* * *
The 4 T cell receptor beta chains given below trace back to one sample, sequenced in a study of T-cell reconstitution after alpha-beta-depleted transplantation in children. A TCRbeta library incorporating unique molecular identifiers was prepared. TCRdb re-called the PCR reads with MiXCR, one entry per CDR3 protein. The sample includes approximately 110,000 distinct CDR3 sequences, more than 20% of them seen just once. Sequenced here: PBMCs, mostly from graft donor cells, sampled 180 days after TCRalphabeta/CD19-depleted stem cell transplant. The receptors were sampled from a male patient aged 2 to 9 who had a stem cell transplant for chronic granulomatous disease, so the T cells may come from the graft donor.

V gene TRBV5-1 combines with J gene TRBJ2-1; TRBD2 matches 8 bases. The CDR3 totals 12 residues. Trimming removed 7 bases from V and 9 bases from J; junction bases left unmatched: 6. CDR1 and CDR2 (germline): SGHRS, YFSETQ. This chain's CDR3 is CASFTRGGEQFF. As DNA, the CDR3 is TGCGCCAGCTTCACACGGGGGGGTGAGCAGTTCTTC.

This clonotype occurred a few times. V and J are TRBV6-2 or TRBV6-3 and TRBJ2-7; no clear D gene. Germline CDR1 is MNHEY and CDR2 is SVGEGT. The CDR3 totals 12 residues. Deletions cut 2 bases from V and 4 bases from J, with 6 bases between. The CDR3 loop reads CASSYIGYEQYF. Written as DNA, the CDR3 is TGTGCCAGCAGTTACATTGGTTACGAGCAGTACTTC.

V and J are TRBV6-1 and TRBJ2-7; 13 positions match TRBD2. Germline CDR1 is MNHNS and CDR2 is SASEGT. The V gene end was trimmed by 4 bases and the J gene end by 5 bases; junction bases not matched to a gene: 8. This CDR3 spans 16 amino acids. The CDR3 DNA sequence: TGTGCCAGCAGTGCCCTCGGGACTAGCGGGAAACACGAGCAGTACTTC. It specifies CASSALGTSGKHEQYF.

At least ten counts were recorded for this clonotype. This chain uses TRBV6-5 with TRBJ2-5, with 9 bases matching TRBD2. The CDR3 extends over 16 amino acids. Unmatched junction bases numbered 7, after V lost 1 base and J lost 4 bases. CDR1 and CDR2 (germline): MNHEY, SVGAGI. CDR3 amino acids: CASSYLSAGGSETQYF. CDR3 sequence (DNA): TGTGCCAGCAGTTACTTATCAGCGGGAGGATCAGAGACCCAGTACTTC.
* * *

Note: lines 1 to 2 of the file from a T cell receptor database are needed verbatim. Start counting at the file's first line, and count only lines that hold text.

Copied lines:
The 4 T cell receptor beta chains given below trace back to one sample, sequenced in a study of T-cell reconstitution after alpha-beta-depleted transplantation in children. A TCRbeta library incorporating unique molecular identifiers was prepared. TCRdb re-called the PCR reads with MiXCR, one entry per CDR3 protein. The sample includes approximately 110,000 distinct CDR3 sequences, more than 20% of them seen just once. Sequenced here: PBMCs, mostly from graft donor cells, sampled 180 days after TCRalphabeta/CD19-depleted stem cell transplant. The receptors were sampled from a male patient aged 2 to 9 who had a stem cell transplant for chronic granulomatous disease, so the T cells may come from the graft donor.

V gene TRBV5-1 combines with J gene TRBJ2-1; TRBD2 matches 8 bases. The CDR3 totals 12 residues. Trimming removed 7 bases from V and 9 bases from J; junction bases left unmatched: 6. CDR1 and CDR2 (germline): SGHRS, YFSETQ. This chain's CDR3 is CASFTRGGEQFF. As DNA, the CDR3 is TGCGCCAGCTTCACACGGGGGGGTGAGCAGTTCTTC.